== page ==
Archive for September, 2009

Digitization of the SAVILLE analogue Conference interpreting recording facility: Lecture/Floor recording and CCTV streaming

The original conference interpreting lab setup had no provision for digital video recording of the lecture/floor. A workaround used on of the booth VCRs for analogue recording, with video form an ELMO dome cameras and audio from a lectern microphone – an audio installation which ran in parallel to the main DSI conference interpreting facility (and covered only the lectern, not the conference table).

A home-brew add-on was based on a consumer handheld digital camera for video. Experiments with different add-on microphones for audio from the lectern and floor were less than successful.

The DIS system however provides an audio out of the lectern an/or floor audio, as well as the capability for the conference administrator to open or mute floor microphones and for the technical administrator to set the maximum number of open microphones, and control their gain.

For the digitization of this system, I used

  1. an already retired standard university student lab computer
  2. to which I added an old spare ATI All-in-Wonder video card
  3. to which I connected a TEVION home TV switch as a poor man’s (~5£) video splitter into which I fed
  4. the (hitherto unused) DIS audio out balanced stereo, using an RCA adapter, as well as
  5. the ELMO video, using  a coax to RCA adapter (video signal was split into the ATI as well as back into the original SAVILLE Kramer AV switch).

While originally coming with its own digitization software, the ATI All-in-wonder also works well with Windows Media Encoder.

Two wme configuration files were created:

  1. this file on the computer connected to the central rack, then double-click it in order to start Windows Media Encoder, then click the Record button in the top menu – no custom GUI was deemed necessary for this non-student operated recording)  for recording to files that can be played with Windows media player, whether on Windows or on Mac OS X.
  2. (again, simply find this file on the central rack computer, then double-click it) for streaming CCTV live to the back office. An onsite admin office was one of the usual features of a teaching lab which was missing in this installation. CCTV allows to keep an eye on teaching activities in the conference interpreting lab, proactively spot support needs ands absorb feature requirements which instructors tend to have problems articulating (or even seeing the need for articulating). A (lower quality archived stream is created on the side and can be picked up, post-processed and archived at TBA).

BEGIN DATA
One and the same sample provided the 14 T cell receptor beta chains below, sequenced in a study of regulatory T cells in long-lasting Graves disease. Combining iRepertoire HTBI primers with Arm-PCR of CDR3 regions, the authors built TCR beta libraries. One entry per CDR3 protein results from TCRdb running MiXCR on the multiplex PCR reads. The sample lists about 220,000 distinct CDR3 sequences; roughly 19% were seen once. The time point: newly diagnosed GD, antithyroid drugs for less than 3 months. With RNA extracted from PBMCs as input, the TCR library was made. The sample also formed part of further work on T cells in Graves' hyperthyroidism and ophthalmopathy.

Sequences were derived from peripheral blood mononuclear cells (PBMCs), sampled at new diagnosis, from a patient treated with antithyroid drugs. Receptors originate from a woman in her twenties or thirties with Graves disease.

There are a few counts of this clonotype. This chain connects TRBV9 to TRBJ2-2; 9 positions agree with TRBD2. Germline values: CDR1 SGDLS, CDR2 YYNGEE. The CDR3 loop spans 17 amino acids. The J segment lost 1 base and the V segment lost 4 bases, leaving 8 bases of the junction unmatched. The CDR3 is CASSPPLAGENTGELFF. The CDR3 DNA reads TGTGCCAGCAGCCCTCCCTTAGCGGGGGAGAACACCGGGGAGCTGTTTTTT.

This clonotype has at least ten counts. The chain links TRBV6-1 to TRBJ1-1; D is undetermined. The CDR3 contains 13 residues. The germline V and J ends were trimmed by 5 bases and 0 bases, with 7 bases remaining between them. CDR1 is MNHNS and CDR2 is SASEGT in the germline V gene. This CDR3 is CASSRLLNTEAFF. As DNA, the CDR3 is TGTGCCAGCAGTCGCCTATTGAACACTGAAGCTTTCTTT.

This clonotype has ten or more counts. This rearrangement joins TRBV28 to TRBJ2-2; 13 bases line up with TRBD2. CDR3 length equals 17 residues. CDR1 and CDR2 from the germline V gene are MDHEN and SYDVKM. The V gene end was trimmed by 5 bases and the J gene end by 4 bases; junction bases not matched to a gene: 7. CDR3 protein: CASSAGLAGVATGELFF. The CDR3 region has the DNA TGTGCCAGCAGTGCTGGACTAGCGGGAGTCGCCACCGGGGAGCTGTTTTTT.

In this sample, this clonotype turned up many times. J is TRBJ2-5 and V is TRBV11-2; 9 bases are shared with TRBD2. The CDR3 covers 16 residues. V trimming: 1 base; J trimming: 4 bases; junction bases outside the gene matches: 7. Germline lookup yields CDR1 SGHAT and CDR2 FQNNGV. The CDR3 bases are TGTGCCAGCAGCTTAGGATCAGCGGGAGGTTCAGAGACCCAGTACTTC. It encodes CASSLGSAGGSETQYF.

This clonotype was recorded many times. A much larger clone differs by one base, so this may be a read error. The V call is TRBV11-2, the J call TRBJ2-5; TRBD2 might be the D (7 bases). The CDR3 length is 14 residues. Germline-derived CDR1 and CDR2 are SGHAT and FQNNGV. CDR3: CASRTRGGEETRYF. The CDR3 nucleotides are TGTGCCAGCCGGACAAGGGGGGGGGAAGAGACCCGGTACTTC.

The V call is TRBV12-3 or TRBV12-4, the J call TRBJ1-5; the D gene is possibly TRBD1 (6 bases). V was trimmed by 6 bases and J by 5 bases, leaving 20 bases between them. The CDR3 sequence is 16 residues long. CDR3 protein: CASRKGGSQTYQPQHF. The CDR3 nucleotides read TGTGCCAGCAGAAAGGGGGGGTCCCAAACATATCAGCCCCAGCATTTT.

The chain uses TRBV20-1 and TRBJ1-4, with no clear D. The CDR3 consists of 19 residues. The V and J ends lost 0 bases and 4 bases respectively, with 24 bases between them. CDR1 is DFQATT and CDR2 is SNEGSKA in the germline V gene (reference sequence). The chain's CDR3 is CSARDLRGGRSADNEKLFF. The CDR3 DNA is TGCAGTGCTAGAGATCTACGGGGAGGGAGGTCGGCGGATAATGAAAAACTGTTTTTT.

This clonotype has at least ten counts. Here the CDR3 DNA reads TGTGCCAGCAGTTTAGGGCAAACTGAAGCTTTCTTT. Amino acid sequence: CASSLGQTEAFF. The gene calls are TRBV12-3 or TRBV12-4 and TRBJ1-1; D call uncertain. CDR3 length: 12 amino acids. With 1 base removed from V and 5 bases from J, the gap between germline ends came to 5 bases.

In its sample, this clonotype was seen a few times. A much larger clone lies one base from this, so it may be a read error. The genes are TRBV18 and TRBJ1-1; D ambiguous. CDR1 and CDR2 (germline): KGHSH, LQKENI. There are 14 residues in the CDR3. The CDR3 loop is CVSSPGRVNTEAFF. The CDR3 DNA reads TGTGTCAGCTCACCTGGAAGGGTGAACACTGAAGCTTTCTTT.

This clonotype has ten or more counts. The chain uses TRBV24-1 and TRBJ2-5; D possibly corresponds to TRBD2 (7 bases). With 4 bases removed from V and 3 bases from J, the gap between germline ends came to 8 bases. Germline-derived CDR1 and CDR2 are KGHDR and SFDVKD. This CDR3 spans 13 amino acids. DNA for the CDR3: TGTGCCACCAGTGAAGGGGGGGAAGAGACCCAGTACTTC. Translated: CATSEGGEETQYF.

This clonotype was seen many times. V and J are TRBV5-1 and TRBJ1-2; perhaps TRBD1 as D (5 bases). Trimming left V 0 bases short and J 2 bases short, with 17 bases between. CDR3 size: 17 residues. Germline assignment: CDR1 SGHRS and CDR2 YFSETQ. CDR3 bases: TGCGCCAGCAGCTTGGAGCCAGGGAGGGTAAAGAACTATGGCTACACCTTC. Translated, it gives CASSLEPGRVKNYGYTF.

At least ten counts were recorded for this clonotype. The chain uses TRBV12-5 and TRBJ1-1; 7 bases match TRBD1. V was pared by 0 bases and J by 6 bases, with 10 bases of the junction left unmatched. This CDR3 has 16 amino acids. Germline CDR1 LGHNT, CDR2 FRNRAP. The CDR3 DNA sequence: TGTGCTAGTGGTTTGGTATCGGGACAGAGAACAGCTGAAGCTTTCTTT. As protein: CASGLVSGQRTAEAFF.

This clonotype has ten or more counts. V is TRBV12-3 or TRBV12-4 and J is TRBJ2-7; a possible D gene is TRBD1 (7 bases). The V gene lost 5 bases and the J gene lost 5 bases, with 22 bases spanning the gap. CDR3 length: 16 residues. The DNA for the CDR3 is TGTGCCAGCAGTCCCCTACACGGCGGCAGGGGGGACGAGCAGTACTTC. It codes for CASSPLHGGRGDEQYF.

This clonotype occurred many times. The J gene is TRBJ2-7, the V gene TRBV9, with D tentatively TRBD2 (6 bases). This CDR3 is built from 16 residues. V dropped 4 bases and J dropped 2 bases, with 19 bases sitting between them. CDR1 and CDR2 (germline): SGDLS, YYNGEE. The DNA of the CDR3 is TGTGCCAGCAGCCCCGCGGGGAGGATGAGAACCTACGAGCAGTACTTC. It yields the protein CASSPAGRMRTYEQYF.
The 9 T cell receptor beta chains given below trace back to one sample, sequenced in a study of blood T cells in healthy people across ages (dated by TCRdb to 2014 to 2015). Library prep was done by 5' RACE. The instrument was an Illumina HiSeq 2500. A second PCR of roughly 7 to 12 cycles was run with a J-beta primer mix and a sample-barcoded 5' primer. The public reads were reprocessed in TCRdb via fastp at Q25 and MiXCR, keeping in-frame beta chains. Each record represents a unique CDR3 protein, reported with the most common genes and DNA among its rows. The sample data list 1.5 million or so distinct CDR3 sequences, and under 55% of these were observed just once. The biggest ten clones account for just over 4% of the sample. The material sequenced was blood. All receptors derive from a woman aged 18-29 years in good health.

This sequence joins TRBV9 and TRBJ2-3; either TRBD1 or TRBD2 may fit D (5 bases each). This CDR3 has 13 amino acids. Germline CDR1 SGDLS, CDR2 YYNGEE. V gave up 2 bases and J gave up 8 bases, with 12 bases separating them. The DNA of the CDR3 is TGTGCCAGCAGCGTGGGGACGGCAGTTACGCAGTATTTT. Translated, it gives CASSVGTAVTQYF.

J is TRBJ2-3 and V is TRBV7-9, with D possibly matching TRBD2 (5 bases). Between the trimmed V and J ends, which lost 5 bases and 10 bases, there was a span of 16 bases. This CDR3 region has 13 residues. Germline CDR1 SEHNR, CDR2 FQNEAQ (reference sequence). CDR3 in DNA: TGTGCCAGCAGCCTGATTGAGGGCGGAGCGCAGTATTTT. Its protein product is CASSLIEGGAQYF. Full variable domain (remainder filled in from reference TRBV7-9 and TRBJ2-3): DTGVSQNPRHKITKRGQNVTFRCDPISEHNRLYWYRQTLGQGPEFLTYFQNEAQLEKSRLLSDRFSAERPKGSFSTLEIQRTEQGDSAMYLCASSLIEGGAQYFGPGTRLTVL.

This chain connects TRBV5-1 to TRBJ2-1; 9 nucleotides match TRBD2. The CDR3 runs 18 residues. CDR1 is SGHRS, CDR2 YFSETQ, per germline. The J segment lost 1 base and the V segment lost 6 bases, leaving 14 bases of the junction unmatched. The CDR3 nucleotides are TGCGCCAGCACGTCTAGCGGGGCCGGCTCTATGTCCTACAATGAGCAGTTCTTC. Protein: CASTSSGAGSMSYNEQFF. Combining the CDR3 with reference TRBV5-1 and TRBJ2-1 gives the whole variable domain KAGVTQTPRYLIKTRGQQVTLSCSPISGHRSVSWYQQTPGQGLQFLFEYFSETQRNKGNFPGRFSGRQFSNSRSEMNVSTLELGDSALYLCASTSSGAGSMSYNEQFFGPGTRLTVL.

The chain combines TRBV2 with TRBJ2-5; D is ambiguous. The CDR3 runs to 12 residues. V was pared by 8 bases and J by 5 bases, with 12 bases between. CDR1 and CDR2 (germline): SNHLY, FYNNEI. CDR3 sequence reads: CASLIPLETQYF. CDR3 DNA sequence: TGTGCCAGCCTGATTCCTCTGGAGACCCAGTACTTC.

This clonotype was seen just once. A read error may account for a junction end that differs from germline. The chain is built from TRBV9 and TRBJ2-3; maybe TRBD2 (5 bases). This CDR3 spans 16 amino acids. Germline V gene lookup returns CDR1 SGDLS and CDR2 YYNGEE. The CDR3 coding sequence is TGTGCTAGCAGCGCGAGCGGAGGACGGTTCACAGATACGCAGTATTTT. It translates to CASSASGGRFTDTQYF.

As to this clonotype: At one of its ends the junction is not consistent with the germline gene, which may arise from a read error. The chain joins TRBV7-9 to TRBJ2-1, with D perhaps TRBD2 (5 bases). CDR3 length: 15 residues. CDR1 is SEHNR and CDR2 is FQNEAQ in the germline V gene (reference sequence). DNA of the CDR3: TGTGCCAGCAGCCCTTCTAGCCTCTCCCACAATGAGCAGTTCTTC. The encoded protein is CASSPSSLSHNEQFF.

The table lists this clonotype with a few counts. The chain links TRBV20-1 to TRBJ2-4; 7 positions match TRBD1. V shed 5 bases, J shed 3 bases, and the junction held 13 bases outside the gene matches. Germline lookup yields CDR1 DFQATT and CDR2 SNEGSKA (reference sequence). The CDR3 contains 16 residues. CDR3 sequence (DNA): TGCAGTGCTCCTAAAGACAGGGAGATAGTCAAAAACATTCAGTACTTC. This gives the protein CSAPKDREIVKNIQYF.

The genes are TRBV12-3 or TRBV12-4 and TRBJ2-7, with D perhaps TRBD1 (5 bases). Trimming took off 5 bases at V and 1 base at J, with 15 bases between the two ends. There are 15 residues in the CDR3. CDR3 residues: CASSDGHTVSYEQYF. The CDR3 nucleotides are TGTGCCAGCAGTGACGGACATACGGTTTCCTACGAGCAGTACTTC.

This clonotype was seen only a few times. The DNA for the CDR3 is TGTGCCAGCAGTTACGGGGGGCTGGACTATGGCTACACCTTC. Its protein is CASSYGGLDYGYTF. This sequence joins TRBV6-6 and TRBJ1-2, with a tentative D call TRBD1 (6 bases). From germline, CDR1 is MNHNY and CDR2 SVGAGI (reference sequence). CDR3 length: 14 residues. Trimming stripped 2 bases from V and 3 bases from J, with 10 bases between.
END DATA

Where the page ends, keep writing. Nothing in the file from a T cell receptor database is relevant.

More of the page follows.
Interpreting Lab Upgrade: Requirements and Vendors (Presentation 2009-07)

Screen-cast of my Slide Presentation: londonmet-interpreting-lab-upgrade-presentation1.wmv

Table of Contents:


Requirements For A Conference Interpreting Training Installation


Flowchart Digitization Of Learning


Vendor Solutions Categories


Vendor Solutions: Conference Interpreting Category


Vendor Solutions: Classroom Management Category


Vendor Solutions: Classroom Management Category: Face To Face Teaching Flowchart


Vendor Solutions: Classroom Management Category: Comparison


Vendor Solutions: Classroom Management Category: Synchroneyes


Vendor Solutions: Conference Interpreting Category: Braehler


Vendor Solutions: Language Lab Category


Vendor Solutions: Language Lab Category: Artec


Vendor Solutions: Language Lab Category: Sanako Lab 100 Sts


Vendor Solutions: Language Lab Category: Sanako Study 1200


Vendor Solutions: Language Lab Category: Sony Virtuoso


Summary & Question Period


Audience Feedback On Presentation

Character Input for SLA (Mandarin)

·        Input for east Asian languages can use

o   so called IMEs (Input Method Editors) which allow you to type Roman characters and receive in return a dialogue with

o   Handwriting recognition (not very usable with only a mouse as drawing devices.

o   How to easily type pinyin with tone markers

§  Use the Pinyininput IME from the Language Bar (or Input Method  Selector keyboard shortcut).

§  Its first mode is “checked” mode, which only accepts (mostly) valid pīnyīn (mostly valid in that it only checks for correct combinations of initials and finals, and not valid/invalid combinations of tones). When typing, if you place a number at the end of a pīnyīn syllable then Pinyinput will automatically convert the correct vowel in the syllable so that it has the appropriate tone e.g. Typing Ni3hao3 will produce the output Nǐhǎo. (…() “Checked” mode also optionally supports “érhuà” so things like pingr2 will be converted to píngr. The “érhuà” support is pretty simplistic, and it will allow any valid pīnyīn syllable which is followed by an r (even though such syllables might not exist in valid pinyin). (…)

§  The second mode is “unchecked” mode, and in this mode you can type whatever you like

§  (…) the user can optionally decide whether they want to use combining diacritic marks or individual characters [which] are probably the best way to go, as not all programs handle combining diacriticals correctly. (…)

§  Pinyinput can support multiple different keyboard layouts.(…)  regardless of the layout used, the letter v of that layout is always automatically converted to ü.

View a demonstration screencast.

·        Simplified Chinese

o   Select the pre-installed IME from the Language Bar (or Input Method  Selector keyboard shortcut).

·        More Information is available here; Foreign_Language_Character_Input.pdf

o   The LLC attempts to have the optimum environment language for learning preinstalled. Suggestions for additions welcome.

Language Learning Center Forms

Here you can download some forms which we use in our business processes.

Lab Assistant/Supervisor Job Application Form

Unless specified otherwise, submit to trplagwitz at